We went to the site that was once Checkpoint Charle and got to see what is left of the infamous gate. Along the streets leading there there are permanent billboards that tell the history of the site and the biographies of the successful escapes and the stories of those that didn't make it through. Some of these really made me want to cry. I saw this photo of an East German soldier Conrad Schumann jumping over the Berlin Wall and loved it.

Aaron preferred another image. It's one of an It's a photo of another East German soldier along the barbed wire barricades. Instead of leaping to his own freedom, he's reaching down to help a small boy over the wire. The soldier is young, and his eyes, looking warily over his shoulder, are full of fear. And yet, he persisted. Apparently, the boy escaped but the soldier didn't. He was seen helping the boy and, moments later, was taken away. I couldn't find the photo anywhere and the one I saw was a poster but couldn't take a photo of it. I did find the image on this link for the Checkpoint Charlie Museum (Click on the "Exhibitions" tab).

In Aaron's opinion, Schumann, although brave for saying, 'Feck it' and jumping over the border, the braver one was the soldier helping the boy. He knew he'd be screwed if he got caught but still decided to do the right thing for the boy.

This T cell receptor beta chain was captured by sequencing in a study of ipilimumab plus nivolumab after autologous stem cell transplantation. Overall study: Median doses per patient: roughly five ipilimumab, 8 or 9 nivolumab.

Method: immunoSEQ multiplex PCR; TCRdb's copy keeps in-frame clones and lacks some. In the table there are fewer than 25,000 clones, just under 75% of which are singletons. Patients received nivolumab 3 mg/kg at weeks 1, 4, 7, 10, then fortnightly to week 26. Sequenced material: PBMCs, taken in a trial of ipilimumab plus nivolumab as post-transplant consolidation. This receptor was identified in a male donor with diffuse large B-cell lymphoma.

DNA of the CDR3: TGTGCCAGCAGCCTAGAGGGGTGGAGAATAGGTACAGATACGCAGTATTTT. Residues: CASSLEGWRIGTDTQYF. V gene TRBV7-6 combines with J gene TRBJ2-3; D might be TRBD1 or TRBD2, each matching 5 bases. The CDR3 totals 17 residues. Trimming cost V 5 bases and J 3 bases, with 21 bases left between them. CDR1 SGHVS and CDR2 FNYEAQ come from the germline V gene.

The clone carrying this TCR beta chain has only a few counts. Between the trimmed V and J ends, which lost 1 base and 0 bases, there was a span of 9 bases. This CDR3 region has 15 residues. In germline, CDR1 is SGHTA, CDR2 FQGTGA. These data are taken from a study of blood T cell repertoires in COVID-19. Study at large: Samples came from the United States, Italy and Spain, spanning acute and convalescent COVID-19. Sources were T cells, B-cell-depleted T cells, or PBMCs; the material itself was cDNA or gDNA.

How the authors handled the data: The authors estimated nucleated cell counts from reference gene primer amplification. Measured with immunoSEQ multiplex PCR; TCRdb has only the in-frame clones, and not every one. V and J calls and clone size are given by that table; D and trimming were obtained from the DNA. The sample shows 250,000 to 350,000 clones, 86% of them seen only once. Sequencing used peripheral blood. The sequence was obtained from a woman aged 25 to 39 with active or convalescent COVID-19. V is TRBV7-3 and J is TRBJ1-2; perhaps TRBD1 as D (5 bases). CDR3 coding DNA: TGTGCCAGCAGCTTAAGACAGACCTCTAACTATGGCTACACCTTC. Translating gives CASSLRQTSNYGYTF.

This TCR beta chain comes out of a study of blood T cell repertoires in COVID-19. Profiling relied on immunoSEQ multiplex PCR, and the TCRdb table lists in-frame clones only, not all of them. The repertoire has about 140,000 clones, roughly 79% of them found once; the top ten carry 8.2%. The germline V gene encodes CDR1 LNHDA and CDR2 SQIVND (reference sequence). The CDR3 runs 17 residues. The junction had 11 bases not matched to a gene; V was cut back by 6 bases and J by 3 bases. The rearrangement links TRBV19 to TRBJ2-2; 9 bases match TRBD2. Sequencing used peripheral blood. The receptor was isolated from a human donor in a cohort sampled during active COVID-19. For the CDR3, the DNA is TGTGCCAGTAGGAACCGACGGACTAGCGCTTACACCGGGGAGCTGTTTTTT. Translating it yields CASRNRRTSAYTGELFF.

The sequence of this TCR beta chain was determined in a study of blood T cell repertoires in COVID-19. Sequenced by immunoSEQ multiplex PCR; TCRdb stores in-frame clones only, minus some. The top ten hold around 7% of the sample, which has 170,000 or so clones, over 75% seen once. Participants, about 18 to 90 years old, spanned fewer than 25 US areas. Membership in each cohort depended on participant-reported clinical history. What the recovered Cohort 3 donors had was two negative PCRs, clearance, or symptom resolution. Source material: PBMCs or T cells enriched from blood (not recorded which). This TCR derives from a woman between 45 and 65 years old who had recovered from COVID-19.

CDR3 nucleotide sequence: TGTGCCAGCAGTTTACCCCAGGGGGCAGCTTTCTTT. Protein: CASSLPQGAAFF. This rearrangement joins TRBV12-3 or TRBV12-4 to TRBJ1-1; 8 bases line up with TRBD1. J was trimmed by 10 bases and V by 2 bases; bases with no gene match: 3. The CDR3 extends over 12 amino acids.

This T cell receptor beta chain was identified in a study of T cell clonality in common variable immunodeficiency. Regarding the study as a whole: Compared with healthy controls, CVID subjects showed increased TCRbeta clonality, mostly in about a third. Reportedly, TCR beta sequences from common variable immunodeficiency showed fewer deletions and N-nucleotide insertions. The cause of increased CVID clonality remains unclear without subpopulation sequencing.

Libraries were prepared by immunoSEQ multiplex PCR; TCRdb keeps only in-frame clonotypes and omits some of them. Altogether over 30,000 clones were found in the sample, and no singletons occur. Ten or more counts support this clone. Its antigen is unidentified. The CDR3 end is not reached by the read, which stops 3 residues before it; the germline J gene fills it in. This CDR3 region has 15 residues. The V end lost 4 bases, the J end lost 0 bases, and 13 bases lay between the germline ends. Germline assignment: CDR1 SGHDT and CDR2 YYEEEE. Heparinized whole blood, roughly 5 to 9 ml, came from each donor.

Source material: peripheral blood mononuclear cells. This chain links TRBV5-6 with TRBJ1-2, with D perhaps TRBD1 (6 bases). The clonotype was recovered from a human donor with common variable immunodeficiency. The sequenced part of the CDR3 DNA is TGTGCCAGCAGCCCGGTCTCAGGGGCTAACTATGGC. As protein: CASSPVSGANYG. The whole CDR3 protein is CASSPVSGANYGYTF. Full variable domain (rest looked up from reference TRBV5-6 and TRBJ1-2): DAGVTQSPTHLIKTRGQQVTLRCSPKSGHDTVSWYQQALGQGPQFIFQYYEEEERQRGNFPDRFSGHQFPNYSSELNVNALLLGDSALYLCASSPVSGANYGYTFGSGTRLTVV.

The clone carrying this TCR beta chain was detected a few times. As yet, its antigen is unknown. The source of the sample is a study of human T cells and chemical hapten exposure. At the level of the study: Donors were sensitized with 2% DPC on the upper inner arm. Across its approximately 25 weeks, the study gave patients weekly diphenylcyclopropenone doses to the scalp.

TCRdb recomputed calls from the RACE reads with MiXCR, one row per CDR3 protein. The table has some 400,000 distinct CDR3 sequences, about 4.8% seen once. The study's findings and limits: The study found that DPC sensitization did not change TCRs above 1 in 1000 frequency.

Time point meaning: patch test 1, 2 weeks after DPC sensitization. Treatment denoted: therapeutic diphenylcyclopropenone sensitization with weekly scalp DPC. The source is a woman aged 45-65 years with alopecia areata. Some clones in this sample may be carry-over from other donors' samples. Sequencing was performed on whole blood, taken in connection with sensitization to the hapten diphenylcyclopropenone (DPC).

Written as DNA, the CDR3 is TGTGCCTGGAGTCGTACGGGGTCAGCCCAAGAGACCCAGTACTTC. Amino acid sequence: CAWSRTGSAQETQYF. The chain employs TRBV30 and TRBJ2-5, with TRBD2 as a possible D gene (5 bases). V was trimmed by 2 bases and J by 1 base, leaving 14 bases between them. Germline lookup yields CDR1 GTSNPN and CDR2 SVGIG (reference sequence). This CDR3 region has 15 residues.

On our way back to Muna and Batiste's place we had one of the best snack foods I have ever encountered, Currywurst! Holy crap this stuff is delicious. I mean I could honestly eat platefuls of this stuff till I popped. All it is, is a great sausage smothered with a tomato-based sauce with a good sprinkling of curry. Not too much, just enough to give it all a good swift kick. Holy crap, I'm drooling just thinking about it. They so need to bring this stuff to NYC. I think it would give the dirty water dogs a run for their money.

The next day we got an unexpected surprise, Julian, who is a limo driver had a day off and offered to take us on a driving tour of the city to check out some of the lesser known areas of the city and sights that aren't exactly mentioned in tourist books. He took us to the East and we really got to see the big difference between the two halves. The parts that remained the way they were prior to the reunification look very drab and look like they were just thrown together (which they were). It's pretty spartan looking. This side of the city also has the largest, complete stretch of the Wall. Artists who once had murals have been invited to go back and recreate or touch up their works. It's pretty cool to see actually. We got to see some of the smaller streets of the East and got to see how far behind some sections of the city still are. Julian also drove us by the Holocaust Museum right next to the Brandenberg Gate, the New Synagogue (the remains of the last Synagogue in Berlin which got hit when the allied forces bombed Berlin) and the Kudam, an old church that was partially destroyed during WWII and was left untouched to serve as a reminder.